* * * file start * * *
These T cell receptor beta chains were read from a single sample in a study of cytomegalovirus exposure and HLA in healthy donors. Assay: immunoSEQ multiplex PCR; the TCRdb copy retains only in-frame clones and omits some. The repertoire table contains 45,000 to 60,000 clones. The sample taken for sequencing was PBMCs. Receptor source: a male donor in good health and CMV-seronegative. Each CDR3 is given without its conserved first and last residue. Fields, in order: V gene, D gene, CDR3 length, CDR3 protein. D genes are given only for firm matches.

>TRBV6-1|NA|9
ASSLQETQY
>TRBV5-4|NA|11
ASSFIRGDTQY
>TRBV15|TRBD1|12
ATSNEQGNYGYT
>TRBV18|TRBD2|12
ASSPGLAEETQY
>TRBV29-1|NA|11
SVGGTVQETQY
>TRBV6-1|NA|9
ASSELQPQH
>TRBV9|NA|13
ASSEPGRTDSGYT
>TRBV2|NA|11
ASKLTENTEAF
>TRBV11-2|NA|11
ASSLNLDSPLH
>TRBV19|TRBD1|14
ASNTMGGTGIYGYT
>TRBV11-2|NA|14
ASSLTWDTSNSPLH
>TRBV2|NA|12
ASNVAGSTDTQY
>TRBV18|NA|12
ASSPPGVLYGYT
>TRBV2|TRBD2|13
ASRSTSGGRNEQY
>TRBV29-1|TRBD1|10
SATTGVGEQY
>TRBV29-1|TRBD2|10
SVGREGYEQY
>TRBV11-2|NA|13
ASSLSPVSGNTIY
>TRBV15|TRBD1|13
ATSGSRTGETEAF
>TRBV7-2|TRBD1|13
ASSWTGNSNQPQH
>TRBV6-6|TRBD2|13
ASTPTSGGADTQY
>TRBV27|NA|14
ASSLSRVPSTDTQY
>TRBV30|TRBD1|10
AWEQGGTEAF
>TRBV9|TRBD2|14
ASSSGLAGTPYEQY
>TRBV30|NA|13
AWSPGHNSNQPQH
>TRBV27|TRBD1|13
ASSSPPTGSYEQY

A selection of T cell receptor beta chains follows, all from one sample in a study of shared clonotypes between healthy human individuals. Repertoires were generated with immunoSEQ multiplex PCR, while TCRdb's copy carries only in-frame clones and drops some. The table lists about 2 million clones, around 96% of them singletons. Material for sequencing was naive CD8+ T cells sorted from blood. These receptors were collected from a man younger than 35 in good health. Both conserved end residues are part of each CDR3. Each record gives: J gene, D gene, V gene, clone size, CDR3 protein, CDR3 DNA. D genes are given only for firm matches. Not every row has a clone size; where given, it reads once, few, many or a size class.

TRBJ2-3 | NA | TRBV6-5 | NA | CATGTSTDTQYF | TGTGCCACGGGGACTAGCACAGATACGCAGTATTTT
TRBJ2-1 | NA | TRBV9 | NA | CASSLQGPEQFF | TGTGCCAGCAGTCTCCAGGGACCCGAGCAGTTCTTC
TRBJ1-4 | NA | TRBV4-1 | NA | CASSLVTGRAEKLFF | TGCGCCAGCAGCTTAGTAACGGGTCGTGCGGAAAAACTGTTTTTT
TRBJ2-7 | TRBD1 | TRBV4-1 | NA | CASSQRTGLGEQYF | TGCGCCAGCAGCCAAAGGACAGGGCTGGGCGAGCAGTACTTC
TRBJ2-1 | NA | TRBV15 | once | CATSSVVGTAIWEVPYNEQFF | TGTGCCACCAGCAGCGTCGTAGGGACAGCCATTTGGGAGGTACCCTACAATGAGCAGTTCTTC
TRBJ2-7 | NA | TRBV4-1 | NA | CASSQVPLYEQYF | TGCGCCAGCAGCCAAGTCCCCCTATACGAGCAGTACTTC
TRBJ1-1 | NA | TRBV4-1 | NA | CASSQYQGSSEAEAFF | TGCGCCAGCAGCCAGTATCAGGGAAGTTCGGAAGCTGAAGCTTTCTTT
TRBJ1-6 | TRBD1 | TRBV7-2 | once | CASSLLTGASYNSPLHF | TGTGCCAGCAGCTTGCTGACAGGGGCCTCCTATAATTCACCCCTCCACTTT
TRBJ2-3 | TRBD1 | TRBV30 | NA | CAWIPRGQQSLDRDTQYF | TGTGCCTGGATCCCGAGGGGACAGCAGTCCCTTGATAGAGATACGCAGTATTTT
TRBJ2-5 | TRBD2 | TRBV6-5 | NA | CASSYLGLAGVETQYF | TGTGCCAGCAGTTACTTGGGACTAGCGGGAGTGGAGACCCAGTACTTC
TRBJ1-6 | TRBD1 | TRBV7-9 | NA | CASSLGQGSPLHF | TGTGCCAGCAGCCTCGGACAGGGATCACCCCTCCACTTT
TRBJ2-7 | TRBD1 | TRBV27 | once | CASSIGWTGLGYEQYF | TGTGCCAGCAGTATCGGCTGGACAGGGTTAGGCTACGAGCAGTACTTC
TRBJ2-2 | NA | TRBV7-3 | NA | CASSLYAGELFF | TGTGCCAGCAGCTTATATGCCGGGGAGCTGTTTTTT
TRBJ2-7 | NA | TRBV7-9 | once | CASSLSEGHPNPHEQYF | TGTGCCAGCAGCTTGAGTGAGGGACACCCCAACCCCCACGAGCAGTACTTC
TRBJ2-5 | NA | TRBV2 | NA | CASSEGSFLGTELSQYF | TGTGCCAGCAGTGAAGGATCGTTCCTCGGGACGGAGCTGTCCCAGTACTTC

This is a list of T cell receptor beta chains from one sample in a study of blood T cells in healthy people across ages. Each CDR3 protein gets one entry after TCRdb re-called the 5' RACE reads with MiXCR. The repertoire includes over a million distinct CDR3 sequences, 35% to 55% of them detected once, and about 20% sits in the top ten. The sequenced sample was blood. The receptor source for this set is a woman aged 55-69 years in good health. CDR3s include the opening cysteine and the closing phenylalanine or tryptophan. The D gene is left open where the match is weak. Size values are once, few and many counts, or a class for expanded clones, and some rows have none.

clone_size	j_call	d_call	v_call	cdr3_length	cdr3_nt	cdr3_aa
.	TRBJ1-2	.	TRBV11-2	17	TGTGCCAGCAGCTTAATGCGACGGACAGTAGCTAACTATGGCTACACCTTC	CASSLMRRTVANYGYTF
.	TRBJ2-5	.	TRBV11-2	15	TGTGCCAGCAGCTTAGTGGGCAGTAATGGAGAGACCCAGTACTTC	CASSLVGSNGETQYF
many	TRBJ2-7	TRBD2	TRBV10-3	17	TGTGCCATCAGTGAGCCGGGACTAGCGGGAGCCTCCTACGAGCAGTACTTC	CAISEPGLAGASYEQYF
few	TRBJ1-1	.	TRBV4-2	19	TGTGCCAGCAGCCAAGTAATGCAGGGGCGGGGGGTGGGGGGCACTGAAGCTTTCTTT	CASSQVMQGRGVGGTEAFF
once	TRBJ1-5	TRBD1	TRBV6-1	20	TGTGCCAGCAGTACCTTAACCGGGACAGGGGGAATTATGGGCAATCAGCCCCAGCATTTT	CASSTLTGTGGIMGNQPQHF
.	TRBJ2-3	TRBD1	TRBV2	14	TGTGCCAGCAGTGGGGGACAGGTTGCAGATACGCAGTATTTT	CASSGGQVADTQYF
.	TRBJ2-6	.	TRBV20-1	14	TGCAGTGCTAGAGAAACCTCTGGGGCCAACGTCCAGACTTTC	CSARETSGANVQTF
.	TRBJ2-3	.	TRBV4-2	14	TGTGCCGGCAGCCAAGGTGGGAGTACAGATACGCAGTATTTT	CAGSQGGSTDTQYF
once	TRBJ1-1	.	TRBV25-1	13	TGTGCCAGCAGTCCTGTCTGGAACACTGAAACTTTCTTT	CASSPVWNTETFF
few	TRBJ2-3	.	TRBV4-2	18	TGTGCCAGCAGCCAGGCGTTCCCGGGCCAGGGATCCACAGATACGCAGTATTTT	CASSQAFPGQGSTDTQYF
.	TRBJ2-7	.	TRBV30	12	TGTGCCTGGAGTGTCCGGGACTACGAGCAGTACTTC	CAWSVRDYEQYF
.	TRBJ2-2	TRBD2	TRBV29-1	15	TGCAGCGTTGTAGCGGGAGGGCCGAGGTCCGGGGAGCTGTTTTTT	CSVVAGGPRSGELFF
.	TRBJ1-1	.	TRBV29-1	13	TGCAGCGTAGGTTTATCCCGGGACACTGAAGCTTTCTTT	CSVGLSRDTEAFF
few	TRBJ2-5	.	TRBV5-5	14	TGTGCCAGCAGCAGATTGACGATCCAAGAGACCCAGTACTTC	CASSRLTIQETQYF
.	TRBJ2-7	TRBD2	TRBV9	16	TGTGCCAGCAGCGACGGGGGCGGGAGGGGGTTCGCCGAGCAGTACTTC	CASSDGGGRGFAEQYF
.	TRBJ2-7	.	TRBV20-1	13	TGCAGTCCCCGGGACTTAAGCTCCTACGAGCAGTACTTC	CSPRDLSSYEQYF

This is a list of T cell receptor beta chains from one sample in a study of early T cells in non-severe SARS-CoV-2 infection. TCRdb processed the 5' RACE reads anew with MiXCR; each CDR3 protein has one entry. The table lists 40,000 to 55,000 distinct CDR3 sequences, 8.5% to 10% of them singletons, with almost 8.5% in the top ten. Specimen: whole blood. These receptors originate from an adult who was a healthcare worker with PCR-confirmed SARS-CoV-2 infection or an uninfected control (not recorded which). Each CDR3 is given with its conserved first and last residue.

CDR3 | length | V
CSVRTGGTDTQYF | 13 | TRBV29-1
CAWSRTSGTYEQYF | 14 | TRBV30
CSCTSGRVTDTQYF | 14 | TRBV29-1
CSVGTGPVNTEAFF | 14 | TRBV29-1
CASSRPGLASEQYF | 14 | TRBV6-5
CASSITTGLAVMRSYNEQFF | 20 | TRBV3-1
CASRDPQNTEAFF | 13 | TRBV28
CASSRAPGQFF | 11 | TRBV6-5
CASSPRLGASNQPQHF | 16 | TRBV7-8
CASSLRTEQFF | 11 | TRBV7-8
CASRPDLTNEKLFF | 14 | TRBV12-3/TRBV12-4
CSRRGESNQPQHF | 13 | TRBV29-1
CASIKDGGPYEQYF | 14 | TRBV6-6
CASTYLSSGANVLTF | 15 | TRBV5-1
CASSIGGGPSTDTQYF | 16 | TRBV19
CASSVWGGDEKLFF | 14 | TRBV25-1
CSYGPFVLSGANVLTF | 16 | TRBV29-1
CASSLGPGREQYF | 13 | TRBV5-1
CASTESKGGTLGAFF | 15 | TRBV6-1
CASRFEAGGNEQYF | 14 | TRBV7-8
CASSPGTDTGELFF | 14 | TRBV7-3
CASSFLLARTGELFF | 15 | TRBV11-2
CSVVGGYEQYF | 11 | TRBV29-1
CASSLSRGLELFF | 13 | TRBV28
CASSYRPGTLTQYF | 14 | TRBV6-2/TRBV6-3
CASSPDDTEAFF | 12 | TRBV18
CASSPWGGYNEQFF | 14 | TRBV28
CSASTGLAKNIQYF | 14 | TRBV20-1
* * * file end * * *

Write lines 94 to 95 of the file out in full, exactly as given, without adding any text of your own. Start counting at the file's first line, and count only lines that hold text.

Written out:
CASRDPQNTEAFF | 13 | TRBV28
CASSRAPGQFF | 11 | TRBV6-5